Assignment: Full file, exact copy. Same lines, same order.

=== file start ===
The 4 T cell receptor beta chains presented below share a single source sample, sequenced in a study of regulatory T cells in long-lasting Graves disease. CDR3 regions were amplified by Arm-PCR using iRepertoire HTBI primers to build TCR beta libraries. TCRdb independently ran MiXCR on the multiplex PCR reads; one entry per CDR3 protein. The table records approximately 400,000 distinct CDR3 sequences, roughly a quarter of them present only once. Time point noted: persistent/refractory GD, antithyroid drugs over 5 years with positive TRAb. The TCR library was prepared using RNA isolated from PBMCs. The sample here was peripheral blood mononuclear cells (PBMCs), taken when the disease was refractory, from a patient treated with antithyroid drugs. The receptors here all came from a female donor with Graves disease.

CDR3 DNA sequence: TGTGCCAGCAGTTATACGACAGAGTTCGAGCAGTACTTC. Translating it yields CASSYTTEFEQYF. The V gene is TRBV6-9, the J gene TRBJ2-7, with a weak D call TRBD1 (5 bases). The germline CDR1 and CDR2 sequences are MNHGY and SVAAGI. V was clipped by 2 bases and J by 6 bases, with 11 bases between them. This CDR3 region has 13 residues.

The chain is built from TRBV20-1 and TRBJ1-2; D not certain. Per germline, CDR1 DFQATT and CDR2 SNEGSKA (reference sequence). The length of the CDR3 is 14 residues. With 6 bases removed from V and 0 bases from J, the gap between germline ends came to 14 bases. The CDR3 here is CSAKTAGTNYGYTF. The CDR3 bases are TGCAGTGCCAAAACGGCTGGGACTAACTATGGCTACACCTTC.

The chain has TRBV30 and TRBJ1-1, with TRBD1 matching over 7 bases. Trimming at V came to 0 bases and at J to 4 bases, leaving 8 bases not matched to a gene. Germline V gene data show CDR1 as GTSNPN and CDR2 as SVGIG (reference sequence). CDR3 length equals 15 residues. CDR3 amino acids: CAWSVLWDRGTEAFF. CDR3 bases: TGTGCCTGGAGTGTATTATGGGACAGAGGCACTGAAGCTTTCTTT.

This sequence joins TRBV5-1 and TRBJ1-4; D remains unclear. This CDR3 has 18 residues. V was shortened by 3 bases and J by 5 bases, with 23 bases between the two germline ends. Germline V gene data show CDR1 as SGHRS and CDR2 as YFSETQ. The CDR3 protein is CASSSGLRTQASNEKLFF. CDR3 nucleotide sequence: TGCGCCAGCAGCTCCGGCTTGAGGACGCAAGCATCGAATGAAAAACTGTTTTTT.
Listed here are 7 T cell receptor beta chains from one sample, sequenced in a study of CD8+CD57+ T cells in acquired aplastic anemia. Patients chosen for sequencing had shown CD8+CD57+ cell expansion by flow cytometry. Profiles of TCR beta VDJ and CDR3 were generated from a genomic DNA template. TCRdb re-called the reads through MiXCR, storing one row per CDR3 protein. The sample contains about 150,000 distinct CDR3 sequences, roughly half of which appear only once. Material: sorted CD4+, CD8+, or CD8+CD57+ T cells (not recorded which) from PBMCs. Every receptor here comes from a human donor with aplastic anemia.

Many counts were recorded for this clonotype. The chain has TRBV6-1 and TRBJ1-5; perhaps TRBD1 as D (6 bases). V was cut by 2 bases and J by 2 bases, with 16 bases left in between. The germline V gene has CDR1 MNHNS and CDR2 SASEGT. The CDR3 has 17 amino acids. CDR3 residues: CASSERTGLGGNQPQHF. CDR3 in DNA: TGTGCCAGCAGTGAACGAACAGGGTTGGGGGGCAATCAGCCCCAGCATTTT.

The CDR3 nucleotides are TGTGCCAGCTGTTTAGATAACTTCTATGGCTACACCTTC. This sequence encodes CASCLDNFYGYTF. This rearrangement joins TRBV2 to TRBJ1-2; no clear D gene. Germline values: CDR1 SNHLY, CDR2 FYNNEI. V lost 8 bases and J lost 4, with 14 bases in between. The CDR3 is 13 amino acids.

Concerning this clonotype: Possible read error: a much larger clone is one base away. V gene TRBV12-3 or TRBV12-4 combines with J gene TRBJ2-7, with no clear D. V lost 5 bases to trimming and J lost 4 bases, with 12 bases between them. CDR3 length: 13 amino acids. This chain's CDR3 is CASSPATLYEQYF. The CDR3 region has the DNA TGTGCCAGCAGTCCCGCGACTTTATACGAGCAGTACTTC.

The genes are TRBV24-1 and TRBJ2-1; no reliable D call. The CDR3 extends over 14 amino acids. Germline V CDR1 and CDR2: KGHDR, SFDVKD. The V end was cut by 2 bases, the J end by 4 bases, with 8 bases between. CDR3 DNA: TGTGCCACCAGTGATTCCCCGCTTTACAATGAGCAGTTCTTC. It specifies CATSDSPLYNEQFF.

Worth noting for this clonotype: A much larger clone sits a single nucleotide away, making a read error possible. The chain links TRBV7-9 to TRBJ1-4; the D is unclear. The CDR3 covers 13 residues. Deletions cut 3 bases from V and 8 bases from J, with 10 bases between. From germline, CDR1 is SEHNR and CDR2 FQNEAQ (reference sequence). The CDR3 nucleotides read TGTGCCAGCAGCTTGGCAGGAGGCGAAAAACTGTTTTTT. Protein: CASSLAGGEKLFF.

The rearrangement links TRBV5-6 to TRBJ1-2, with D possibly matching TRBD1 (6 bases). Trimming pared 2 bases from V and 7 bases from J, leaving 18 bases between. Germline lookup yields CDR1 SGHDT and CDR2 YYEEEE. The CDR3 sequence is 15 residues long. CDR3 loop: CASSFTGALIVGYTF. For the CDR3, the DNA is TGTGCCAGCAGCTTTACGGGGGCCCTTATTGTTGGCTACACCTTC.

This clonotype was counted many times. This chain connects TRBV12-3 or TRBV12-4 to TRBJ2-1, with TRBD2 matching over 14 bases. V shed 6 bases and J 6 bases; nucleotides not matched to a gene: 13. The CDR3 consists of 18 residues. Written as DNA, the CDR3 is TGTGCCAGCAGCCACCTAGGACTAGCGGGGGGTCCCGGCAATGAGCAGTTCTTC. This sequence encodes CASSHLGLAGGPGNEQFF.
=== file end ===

The 4 T cell receptor beta chains presented below share a single source sample, sequenced in a study of regulatory T cells in long-lasting Graves disease. CDR3 regions were amplified by Arm-PCR using iRepertoire HTBI primers to build TCR beta libraries. TCRdb independently ran MiXCR on the multiplex PCR reads; one entry per CDR3 protein. The table records approximately 400,000 distinct CDR3 sequences, roughly a quarter of them present only once. Time point noted: persistent/refractory GD, antithyroid drugs over 5 years with positive TRAb. The TCR library was prepared using RNA isolated from PBMCs. The sample here was peripheral blood mononuclear cells (PBMCs), taken when the disease was refractory, from a patient treated with antithyroid drugs. The receptors here all came from a female donor with Graves disease.

CDR3 DNA sequence: TGTGCCAGCAGTTATACGACAGAGTTCGAGCAGTACTTC. Translating it yields CASSYTTEFEQYF. The V gene is TRBV6-9, the J gene TRBJ2-7, with a weak D call TRBD1 (5 bases). The germline CDR1 and CDR2 sequences are MNHGY and SVAAGI. V was clipped by 2 bases and J by 6 bases, with 11 bases between them. This CDR3 region has 13 residues.

The chain is built from TRBV20-1 and TRBJ1-2; D not certain. Per germline, CDR1 DFQATT and CDR2 SNEGSKA (reference sequence). The length of the CDR3 is 14 residues. With 6 bases removed from V and 0 bases from J, the gap between germline ends came to 14 bases. The CDR3 here is CSAKTAGTNYGYTF. The CDR3 bases are TGCAGTGCCAAAACGGCTGGGACTAACTATGGCTACACCTTC.

The chain has TRBV30 and TRBJ1-1, with TRBD1 matching over 7 bases. Trimming at V came to 0 bases and at J to 4 bases, leaving 8 bases not matched to a gene. Germline V gene data show CDR1 as GTSNPN and CDR2 as SVGIG (reference sequence). CDR3 length equals 15 residues. CDR3 amino acids: CAWSVLWDRGTEAFF. CDR3 bases: TGTGCCTGGAGTGTATTATGGGACAGAGGCACTGAAGCTTTCTTT.

This sequence joins TRBV5-1 and TRBJ1-4; D remains unclear. This CDR3 has 18 residues. V was shortened by 3 bases and J by 5 bases, with 23 bases between the two germline ends. Germline V gene data show CDR1 as SGHRS and CDR2 as YFSETQ. The CDR3 protein is CASSSGLRTQASNEKLFF. CDR3 nucleotide sequence: TGCGCCAGCAGCTCCGGCTTGAGGACGCAAGCATCGAATGAAAAACTGTTTTTT.
Listed here are 7 T cell receptor beta chains from one sample, sequenced in a study of CD8+CD57+ T cells in acquired aplastic anemia. Patients chosen for sequencing had shown CD8+CD57+ cell expansion by flow cytometry. Profiles of TCR beta VDJ and CDR3 were generated from a genomic DNA template. TCRdb re-called the reads through MiXCR, storing one row per CDR3 protein. The sample contains about 150,000 distinct CDR3 sequences, roughly half of which appear only once. Material: sorted CD4+, CD8+, or CD8+CD57+ T cells (not recorded which) from PBMCs. Every receptor here comes from a human donor with aplastic anemia.

Many counts were recorded for this clonotype. The chain has TRBV6-1 and TRBJ1-5; perhaps TRBD1 as D (6 bases). V was cut by 2 bases and J by 2 bases, with 16 bases left in between. The germline V gene has CDR1 MNHNS and CDR2 SASEGT. The CDR3 has 17 amino acids. CDR3 residues: CASSERTGLGGNQPQHF. CDR3 in DNA: TGTGCCAGCAGTGAACGAACAGGGTTGGGGGGCAATCAGCCCCAGCATTTT.

The CDR3 nucleotides are TGTGCCAGCTGTTTAGATAACTTCTATGGCTACACCTTC. This sequence encodes CASCLDNFYGYTF. This rearrangement joins TRBV2 to TRBJ1-2; no clear D gene. Germline values: CDR1 SNHLY, CDR2 FYNNEI. V lost 8 bases and J lost 4, with 14 bases in between. The CDR3 is 13 amino acids.

Concerning this clonotype: Possible read error: a much larger clone is one base away. V gene TRBV12-3 or TRBV12-4 combines with J gene TRBJ2-7, with no clear D. V lost 5 bases to trimming and J lost 4 bases, with 12 bases between them. CDR3 length: 13 amino acids. This chain's CDR3 is CASSPATLYEQYF. The CDR3 region has the DNA TGTGCCAGCAGTCCCGCGACTTTATACGAGCAGTACTTC.

The genes are TRBV24-1 and TRBJ2-1; no reliable D call. The CDR3 extends over 14 amino acids. Germline V CDR1 and CDR2: KGHDR, SFDVKD. The V end was cut by 2 bases, the J end by 4 bases, with 8 bases between. CDR3 DNA: TGTGCCACCAGTGATTCCCCGCTTTACAATGAGCAGTTCTTC. It specifies CATSDSPLYNEQFF.

Worth noting for this clonotype: A much larger clone sits a single nucleotide away, making a read error possible. The chain links TRBV7-9 to TRBJ1-4; the D is unclear. The CDR3 covers 13 residues. Deletions cut 3 bases from V and 8 bases from J, with 10 bases between. From germline, CDR1 is SEHNR and CDR2 FQNEAQ (reference sequence). The CDR3 nucleotides read TGTGCCAGCAGCTTGGCAGGAGGCGAAAAACTGTTTTTT. Protein: CASSLAGGEKLFF.

The rearrangement links TRBV5-6 to TRBJ1-2, with D possibly matching TRBD1 (6 bases). Trimming pared 2 bases from V and 7 bases from J, leaving 18 bases between. Germline lookup yields CDR1 SGHDT and CDR2 YYEEEE. The CDR3 sequence is 15 residues long. CDR3 loop: CASSFTGALIVGYTF. For the CDR3, the DNA is TGTGCCAGCAGCTTTACGGGGGCCCTTATTGTTGGCTACACCTTC.

This clonotype was counted many times. This chain connects TRBV12-3 or TRBV12-4 to TRBJ2-1, with TRBD2 matching over 14 bases. V shed 6 bases and J 6 bases; nucleotides not matched to a gene: 13. The CDR3 consists of 18 residues. Written as DNA, the CDR3 is TGTGCCAGCAGCCACCTAGGACTAGCGGGGGGTCCCGGCAATGAGCAGTTCTTC. This sequence encodes CASSHLGLAGGPGNEQFF.